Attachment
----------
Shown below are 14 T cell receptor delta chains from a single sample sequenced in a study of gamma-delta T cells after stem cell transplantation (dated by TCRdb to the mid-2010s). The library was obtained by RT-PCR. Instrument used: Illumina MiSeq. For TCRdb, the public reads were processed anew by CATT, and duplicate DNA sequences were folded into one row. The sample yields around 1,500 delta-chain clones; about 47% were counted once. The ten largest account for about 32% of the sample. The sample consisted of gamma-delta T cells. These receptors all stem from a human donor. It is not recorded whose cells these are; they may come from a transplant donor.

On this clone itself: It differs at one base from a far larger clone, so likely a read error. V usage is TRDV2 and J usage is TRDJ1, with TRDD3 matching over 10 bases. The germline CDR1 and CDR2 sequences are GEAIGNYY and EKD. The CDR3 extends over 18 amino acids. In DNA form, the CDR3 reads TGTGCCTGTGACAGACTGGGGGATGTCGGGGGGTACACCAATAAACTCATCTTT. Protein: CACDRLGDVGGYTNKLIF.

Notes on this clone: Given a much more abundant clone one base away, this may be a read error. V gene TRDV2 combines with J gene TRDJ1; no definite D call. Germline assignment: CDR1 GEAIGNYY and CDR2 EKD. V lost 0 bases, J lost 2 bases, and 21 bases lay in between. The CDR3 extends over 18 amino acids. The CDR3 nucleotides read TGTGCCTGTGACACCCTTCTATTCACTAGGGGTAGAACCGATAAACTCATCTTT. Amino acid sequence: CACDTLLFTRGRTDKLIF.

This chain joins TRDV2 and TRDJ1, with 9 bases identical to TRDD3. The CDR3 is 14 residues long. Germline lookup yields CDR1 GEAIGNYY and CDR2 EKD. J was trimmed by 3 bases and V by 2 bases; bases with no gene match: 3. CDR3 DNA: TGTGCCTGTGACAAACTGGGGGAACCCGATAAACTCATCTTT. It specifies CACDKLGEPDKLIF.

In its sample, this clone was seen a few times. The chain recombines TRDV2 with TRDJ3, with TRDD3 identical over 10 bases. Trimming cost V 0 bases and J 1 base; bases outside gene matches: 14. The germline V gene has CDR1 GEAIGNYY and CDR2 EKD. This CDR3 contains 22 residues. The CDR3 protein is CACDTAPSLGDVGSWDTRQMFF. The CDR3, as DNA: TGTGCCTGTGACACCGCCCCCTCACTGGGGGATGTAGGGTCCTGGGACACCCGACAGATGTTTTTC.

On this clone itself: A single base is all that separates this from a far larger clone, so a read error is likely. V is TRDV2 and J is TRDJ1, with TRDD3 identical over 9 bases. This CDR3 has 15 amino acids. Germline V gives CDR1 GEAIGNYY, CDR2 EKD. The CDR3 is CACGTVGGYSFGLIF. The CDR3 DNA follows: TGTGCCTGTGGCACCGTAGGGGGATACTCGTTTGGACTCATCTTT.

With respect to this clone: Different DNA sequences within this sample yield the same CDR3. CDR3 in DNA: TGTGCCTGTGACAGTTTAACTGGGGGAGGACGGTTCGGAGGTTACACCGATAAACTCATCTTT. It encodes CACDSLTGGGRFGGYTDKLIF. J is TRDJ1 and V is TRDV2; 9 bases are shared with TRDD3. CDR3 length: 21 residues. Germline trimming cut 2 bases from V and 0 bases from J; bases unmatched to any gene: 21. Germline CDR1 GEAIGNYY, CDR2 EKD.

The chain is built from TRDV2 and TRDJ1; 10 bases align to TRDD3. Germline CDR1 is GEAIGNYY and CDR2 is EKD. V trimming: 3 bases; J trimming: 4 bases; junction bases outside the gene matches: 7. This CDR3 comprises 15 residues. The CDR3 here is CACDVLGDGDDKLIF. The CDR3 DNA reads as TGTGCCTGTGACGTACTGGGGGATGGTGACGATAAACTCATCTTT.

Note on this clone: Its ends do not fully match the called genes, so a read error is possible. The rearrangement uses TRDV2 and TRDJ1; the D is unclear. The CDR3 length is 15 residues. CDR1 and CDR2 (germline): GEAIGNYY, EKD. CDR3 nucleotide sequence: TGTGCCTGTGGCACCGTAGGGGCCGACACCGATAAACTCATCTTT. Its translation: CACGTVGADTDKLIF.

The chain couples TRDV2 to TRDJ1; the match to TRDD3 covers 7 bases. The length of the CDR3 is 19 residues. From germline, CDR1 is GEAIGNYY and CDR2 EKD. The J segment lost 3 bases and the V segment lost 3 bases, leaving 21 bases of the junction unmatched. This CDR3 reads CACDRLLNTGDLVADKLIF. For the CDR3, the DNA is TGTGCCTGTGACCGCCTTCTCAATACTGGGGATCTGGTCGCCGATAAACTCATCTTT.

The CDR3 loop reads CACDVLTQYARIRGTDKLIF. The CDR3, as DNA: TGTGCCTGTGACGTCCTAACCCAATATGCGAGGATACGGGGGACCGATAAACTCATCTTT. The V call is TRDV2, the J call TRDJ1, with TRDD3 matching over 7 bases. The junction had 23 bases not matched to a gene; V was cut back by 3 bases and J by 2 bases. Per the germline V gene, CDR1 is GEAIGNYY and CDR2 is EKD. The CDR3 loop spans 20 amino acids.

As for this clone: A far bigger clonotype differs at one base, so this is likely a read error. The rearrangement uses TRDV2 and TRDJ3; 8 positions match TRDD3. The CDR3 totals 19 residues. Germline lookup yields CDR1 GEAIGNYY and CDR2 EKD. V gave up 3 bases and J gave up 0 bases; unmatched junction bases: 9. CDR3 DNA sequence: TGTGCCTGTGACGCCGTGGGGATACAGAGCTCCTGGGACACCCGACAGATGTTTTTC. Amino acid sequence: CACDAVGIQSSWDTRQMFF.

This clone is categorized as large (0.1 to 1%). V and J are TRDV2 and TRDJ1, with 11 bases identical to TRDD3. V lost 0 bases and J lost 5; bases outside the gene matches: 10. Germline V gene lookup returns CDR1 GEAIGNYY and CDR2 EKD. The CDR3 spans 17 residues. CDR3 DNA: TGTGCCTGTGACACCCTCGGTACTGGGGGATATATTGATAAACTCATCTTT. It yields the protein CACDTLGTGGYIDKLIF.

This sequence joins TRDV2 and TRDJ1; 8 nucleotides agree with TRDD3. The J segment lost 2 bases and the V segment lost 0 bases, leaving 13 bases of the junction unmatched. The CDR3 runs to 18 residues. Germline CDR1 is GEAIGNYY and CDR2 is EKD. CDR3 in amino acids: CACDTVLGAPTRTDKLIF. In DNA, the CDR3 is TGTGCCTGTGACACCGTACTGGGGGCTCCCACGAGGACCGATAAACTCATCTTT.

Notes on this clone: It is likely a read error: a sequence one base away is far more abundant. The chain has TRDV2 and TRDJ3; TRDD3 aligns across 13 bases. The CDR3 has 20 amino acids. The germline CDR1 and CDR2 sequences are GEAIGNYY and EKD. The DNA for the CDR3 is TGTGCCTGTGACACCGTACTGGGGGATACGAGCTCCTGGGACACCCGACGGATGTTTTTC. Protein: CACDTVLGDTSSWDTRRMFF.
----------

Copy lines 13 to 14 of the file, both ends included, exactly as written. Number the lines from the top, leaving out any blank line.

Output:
This clone is categorized as large (0.1 to 1%). V and J are TRDV2 and TRDJ1, with 11 bases identical to TRDD3. V lost 0 bases and J lost 5; bases outside the gene matches: 10. Germline V gene lookup returns CDR1 GEAIGNYY and CDR2 EKD. The CDR3 spans 17 residues. CDR3 DNA: TGTGCCTGTGACACCCTCGGTACTGGGGGATATATTGATAAACTCATCTTT. It yields the protein CACDTLGTGGYIDKLIF.

This sequence joins TRDV2 and TRDJ1; 8 nucleotides agree with TRDD3. The J segment lost 2 bases and the V segment lost 0 bases, leaving 13 bases of the junction unmatched. The CDR3 runs to 18 residues. Germline CDR1 is GEAIGNYY and CDR2 is EKD. CDR3 in amino acids: CACDTVLGAPTRTDKLIF. In DNA, the CDR3 is TGTGCCTGTGACACCGTACTGGGGGCTCCCACGAGGACCGATAAACTCATCTTT.